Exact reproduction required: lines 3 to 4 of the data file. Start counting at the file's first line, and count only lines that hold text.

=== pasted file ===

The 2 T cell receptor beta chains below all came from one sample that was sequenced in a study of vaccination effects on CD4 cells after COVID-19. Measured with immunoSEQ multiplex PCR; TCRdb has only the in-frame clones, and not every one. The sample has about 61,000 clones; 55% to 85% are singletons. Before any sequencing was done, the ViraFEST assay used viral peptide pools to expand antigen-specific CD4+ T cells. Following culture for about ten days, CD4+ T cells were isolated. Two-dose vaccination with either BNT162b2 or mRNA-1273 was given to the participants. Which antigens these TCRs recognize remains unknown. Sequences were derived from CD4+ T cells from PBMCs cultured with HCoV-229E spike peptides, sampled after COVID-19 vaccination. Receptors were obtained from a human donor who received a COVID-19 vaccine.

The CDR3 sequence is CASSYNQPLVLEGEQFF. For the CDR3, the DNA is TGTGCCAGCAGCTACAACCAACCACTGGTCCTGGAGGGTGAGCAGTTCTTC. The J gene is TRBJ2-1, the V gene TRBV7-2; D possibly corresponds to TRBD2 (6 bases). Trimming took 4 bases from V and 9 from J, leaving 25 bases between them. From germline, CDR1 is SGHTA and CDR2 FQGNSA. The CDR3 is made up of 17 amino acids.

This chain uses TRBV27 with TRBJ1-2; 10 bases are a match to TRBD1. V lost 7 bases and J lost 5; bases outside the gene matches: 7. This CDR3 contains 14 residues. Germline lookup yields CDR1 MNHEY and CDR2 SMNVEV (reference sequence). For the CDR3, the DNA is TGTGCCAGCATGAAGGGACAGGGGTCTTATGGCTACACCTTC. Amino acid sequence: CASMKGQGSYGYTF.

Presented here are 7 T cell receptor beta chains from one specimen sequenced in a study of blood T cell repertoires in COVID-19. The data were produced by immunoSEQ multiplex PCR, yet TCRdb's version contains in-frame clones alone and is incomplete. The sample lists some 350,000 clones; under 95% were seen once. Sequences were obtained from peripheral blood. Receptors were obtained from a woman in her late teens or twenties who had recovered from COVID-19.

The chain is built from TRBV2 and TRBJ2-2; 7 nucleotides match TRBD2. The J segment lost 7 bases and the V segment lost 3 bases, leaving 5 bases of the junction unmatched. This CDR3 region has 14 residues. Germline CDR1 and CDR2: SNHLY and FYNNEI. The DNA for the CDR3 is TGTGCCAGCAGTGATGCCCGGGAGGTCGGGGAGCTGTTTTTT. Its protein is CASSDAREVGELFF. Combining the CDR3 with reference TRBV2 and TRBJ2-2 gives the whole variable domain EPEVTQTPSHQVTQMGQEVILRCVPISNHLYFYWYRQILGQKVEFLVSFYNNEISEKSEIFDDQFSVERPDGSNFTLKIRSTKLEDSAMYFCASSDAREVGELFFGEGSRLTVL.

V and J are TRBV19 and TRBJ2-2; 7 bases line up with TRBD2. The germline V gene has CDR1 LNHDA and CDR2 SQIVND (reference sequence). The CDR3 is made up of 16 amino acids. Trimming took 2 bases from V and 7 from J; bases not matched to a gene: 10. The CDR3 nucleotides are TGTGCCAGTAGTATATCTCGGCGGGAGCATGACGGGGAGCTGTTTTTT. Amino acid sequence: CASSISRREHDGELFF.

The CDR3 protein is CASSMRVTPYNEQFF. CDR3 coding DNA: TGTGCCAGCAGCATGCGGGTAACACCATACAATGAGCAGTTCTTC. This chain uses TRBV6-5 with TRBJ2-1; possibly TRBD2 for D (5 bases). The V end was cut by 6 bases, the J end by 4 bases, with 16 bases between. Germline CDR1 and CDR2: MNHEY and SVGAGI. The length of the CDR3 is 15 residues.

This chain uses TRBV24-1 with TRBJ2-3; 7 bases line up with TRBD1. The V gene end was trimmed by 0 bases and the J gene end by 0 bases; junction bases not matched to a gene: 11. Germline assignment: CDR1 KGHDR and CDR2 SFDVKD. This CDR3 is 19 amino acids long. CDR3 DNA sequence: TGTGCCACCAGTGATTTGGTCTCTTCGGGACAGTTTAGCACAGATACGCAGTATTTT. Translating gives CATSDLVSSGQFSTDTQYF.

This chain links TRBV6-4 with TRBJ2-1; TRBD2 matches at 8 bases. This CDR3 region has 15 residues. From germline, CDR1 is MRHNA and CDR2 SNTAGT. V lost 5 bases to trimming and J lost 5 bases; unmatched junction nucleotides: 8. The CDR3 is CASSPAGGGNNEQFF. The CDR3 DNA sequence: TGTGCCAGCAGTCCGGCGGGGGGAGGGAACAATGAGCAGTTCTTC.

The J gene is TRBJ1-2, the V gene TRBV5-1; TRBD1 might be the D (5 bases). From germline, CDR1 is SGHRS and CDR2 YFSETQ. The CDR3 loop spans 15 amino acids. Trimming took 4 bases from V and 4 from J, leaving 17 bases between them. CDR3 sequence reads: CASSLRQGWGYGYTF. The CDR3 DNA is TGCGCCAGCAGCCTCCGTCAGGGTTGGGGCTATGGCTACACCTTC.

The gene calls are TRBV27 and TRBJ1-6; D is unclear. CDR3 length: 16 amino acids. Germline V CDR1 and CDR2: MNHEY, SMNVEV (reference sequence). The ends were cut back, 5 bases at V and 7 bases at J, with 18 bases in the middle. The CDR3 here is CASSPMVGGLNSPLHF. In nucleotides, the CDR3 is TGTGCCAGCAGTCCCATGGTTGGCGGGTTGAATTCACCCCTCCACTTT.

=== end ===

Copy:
This chain uses TRBV27 with TRBJ1-2; 10 bases are a match to TRBD1. V lost 7 bases and J lost 5; bases outside the gene matches: 7. This CDR3 contains 14 residues. Germline lookup yields CDR1 MNHEY and CDR2 SMNVEV (reference sequence). For the CDR3, the DNA is TGTGCCAGCATGAAGGGACAGGGGTCTTATGGCTACACCTTC. Amino acid sequence: CASMKGQGSYGYTF.

Presented here are 7 T cell receptor beta chains from one specimen sequenced in a study of blood T cell repertoires in COVID-19. The data were produced by immunoSEQ multiplex PCR, yet TCRdb's version contains in-frame clones alone and is incomplete. The sample lists some 350,000 clones; under 95% were seen once. Sequences were obtained from peripheral blood. Receptors were obtained from a woman in her late teens or twenties who had recovered from COVID-19.